The aim of Root Canal Treatment (RCT) is to remove infective bacteria from the internal canals of the tooth. Every effort is made to ensure this procedure is successful, and that most of the infection is removed. However, bacteria being invisible and cunning in their defences can sometimes escape even the most rigorous cleaning procedures. Bacteria can hide inside tiny caves and even smaller canals, well out of reach of the medicines. Sometimes these bacteria sit quietly for decades never causing a problem.
Sometimes they become active and cause problems such as pain.
Many factors determine how successful RCT is, such as;
How infected the tooth is to start with,
How many canals there are in the tooth,
How curvy the canals are, How small the canals are,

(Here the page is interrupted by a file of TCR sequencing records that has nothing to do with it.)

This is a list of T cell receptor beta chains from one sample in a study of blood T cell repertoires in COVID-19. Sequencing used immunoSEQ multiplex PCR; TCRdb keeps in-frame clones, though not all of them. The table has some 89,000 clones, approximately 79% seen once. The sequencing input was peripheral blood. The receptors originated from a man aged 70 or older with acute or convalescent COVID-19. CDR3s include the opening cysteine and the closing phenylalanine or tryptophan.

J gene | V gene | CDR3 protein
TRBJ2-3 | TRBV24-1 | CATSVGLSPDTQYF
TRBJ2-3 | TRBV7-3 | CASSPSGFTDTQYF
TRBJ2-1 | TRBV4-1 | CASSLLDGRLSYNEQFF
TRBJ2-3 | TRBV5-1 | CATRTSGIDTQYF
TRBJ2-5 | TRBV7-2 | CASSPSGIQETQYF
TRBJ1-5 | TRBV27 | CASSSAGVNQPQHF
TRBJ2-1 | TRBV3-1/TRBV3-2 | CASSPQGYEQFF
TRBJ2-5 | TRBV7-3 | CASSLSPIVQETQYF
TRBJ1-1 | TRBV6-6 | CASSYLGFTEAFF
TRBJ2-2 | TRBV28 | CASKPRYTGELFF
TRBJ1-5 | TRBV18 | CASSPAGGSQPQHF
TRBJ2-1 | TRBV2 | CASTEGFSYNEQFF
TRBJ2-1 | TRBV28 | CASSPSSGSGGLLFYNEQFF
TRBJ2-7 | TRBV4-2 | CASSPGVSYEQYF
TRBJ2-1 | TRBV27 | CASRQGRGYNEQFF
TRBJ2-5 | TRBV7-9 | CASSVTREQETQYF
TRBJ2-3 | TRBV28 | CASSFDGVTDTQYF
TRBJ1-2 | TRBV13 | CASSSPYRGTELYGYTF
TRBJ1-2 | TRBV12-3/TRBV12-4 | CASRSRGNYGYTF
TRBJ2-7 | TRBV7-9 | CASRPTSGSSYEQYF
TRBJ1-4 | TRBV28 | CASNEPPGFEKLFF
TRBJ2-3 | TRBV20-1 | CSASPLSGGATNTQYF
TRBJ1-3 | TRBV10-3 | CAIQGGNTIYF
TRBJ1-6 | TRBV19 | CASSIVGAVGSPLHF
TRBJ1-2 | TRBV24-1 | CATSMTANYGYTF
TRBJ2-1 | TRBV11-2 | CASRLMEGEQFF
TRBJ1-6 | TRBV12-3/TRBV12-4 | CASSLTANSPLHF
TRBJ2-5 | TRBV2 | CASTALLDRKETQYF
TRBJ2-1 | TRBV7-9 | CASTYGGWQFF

Sometimes (rarely) instruments break and need specialist intervention,
How clean the dentist is able to keep the tooth during treatment,
How clean the patient is able to keep the tooth after treatment,
How strong the final filling is,
How strong the tooth is. Cracked teeth have a higher chance of failure.
For these reasons not all teeth can be saved. If the difficulty of the RCT is beyond the dentist’s ability then referral to a specialist may be offered. Sometimes complications are not known until the dentist has begun treatment.
Whether the specialist completes the treatment, or the dentist, it may be recommended that the tooth have a crown to improve the chances of success. Without a crown, the tooth may fracture and the whole RCT could fail, and the tooth may need removing.